Faster payments is quickly becoming the accepted norm in countries all over the world.  While the convenience this provides users is great, the opportunity this provides fraudsters is great too.

Last week BioCatch’s Head of Cyber Strategy, Uri Rivner, joined PYMNTS’ Data Drivers series, and looked deep into some stunning data points from the UK’s adoption of faster payments to gain an understanding of how other markets can be affected by the same trend.

Data Point #1: 300%

The rate of fraud documented in the UK between 2008 and 2010 (after the adoption of faster payments in the UK) grew by more than 300%. Why did this happen? Why would fraud triple after the adoption of faster payments?

Before faster payments, there was a lag between the time of the transaction and when funds reached the target account. This gap may have been technological, but it served as a buffer to allow time to discover anomalies and manage other risk indicators.  Faster payments provided a great convenience to merchants and others conducting transactions and needed immediate access to funds, however, it removed a safety net that helped protect against fraud.

With the transfer of money happening almost instantaneously, faster payments became a heyday for fraudsters, who were able to not only move funds from legitimate users to themselves quickly, but in turn to divert them just as fast so they were virtually untraceable by the time anyone noticed.  

Data Point #2: 100%

Since strong authentication was introduced in 2007, 100% of the fraud has comes from authenticated sessions. This includes traditional two-factor authentication, like SMS codes, but also smart card readers, tokens and other forms of verification. Besides adding great amount of friction and disruption to each transaction, they also did not do enough to thwart the fraudsters.  Via malware, browser attacks, and social engineering, they figured out how to circumvent it.  This trend continues today.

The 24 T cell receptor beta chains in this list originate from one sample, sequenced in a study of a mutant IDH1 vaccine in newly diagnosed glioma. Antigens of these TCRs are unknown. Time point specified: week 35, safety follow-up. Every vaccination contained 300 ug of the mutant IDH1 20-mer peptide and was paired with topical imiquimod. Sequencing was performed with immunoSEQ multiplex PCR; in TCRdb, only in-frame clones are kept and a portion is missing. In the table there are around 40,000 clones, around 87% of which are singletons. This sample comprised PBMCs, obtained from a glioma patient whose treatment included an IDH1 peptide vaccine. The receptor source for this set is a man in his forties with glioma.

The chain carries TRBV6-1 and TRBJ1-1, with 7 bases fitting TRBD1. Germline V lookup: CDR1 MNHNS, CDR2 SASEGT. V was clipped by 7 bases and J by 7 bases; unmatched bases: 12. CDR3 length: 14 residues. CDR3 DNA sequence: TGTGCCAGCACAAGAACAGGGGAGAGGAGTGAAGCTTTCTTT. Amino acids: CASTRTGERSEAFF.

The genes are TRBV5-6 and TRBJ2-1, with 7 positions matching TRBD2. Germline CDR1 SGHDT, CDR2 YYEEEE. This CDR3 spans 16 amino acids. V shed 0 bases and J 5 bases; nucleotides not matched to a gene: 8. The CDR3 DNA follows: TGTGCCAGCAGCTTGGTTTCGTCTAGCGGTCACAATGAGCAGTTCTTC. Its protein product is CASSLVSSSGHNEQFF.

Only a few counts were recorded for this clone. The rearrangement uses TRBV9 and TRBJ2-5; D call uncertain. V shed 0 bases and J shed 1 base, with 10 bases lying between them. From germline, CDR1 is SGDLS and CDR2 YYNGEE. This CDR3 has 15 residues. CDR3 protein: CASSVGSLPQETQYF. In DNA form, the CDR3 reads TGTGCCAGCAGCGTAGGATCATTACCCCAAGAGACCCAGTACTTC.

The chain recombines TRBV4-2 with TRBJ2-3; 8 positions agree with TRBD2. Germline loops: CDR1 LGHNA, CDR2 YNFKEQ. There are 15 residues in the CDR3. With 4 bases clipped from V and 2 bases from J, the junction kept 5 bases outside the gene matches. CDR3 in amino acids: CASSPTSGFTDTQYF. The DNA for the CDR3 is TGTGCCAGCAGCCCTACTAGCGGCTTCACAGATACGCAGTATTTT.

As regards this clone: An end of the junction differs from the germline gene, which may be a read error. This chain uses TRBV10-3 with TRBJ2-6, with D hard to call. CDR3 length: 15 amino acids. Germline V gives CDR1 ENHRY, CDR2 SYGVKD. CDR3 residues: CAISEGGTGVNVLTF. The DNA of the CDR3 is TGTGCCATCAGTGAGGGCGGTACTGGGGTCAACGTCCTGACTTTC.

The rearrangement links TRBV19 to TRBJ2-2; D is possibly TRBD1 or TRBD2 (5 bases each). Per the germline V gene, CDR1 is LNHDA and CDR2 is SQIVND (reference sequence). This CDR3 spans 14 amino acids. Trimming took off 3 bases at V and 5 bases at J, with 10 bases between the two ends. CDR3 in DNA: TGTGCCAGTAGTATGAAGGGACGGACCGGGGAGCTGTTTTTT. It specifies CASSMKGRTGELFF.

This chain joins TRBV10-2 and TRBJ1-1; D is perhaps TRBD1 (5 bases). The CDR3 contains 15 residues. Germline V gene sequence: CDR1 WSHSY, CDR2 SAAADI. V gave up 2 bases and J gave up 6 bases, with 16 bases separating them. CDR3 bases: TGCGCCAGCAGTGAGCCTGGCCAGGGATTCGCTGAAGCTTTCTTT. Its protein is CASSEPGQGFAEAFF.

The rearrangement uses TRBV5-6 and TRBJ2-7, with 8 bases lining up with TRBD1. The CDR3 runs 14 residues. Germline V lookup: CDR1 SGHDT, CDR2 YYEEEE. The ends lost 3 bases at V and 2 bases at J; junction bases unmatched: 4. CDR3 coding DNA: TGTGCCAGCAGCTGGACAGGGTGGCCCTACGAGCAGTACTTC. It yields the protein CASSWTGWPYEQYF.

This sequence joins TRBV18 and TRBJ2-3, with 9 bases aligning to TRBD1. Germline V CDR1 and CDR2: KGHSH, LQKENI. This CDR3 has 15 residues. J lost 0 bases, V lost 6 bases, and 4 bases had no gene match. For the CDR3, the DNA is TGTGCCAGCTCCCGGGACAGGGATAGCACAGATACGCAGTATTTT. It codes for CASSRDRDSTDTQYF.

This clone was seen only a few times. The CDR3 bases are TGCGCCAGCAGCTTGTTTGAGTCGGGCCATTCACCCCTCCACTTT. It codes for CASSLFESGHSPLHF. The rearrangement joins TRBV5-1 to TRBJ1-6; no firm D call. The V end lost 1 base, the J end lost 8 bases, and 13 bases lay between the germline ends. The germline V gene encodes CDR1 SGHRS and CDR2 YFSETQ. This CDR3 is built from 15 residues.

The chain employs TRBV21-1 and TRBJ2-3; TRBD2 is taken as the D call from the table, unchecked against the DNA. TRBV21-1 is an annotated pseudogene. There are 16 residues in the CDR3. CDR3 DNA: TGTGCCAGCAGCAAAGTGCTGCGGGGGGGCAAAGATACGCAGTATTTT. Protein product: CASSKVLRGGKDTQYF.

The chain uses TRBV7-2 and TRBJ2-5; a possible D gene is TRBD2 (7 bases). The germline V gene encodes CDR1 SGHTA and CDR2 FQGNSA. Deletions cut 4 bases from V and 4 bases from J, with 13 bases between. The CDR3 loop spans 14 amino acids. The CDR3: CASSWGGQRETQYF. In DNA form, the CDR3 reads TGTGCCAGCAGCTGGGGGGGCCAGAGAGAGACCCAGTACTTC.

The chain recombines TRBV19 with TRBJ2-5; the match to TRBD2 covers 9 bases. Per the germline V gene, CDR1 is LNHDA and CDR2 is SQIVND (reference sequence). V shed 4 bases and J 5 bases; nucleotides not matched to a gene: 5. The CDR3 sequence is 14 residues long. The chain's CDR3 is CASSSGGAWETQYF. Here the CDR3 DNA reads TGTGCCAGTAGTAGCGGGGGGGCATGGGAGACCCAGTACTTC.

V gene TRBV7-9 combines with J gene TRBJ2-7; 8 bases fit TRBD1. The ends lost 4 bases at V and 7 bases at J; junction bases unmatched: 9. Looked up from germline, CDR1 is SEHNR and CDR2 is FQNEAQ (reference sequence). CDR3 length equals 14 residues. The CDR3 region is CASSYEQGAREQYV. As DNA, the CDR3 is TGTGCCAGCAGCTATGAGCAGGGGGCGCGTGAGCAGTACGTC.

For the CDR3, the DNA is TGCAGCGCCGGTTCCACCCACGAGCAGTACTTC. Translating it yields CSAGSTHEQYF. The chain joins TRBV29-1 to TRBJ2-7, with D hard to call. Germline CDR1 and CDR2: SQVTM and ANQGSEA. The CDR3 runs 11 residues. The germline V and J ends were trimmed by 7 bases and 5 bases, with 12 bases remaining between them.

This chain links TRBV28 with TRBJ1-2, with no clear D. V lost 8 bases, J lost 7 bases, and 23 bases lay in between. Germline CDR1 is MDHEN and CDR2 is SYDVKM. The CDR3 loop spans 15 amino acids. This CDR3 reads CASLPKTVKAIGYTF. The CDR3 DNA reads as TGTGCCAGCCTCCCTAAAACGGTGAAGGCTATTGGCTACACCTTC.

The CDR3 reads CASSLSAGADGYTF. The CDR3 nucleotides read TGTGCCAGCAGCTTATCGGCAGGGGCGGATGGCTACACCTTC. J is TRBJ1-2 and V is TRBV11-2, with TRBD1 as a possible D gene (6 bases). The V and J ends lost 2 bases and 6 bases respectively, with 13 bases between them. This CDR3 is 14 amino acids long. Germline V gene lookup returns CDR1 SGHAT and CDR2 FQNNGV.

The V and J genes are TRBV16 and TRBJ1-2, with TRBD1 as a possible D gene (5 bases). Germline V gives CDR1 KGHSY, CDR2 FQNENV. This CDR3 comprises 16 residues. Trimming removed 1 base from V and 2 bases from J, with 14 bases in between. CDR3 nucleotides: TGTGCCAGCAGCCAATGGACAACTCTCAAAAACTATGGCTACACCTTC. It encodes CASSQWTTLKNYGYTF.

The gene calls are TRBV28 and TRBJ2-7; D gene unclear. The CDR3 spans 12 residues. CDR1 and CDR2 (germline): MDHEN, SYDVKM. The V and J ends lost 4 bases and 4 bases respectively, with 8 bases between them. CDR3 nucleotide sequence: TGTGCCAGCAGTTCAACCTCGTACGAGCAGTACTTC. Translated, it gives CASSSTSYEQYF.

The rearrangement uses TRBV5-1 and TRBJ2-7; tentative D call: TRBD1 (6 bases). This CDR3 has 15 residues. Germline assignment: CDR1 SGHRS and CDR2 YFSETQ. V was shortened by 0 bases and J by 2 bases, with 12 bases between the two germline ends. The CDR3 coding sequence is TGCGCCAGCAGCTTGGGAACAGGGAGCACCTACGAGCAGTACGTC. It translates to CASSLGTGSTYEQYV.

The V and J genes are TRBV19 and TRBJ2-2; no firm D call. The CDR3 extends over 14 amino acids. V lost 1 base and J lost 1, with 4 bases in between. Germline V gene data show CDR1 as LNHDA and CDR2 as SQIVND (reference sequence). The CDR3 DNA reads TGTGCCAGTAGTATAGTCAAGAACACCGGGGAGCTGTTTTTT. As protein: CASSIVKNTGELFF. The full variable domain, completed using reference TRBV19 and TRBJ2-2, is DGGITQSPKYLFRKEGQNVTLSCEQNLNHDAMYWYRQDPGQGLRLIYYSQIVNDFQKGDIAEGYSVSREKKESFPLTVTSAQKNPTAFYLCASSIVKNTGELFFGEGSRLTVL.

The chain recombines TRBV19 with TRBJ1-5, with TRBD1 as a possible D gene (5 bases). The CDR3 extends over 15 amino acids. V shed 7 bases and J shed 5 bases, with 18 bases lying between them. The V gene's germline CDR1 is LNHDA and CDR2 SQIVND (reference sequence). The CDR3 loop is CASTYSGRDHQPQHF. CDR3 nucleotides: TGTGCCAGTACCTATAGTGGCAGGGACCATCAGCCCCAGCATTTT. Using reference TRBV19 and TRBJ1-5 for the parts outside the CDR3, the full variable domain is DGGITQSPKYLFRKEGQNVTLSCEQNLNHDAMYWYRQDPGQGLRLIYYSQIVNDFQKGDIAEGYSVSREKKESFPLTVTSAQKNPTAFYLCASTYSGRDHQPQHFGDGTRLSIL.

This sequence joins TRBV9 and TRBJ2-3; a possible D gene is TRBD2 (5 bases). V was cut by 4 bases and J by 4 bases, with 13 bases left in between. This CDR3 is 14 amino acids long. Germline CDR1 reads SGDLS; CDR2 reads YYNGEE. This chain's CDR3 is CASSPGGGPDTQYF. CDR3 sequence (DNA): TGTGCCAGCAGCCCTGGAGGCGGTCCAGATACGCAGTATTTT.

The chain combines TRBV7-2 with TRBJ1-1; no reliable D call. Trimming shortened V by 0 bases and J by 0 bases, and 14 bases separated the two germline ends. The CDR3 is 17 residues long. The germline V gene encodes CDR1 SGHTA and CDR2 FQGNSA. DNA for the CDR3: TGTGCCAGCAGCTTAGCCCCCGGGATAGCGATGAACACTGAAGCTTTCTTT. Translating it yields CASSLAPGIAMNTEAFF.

Data Point #3: 24%

Twenty-four (24) percent is how much fraud declined for the UK banks who introduced behavioral biometrics.  This is a direct return on investment, both in terms of preventing actual fraud and in cost savings related to managing fraud and escalations associated with false alarms, and as a result behavioral biometrics are now a must-have tool in the arsenal of fraud teams, digital transformation teams and risk prevention teams at the banks.

Behavioral biometrics analyzes human-device interactions to protect users and data, looking at hundreds of parameters to detect anomalies inside authenticated sessions. Behavioral biometrics systems continuously analyze patterns inside authenticated sessions, such as how people scroll, type, toggle between fields, regardless of what device was used to log on to the session, from which IP address or with the proper authentication protocols.

Learn From the Past

While other countries (such as the US) are enabling faster payments, they can expect to see the same fraud issues that the UK experienced. Learning from the UK experience in where the fraud came from, and the trends in addressing this, can guide others in how to deal with it in their markets.

Click here to access the full program.

*Percentages cited in this blog are from Financial Fraud Action UK. Their most recent Year-End Fraud Update can be found here.

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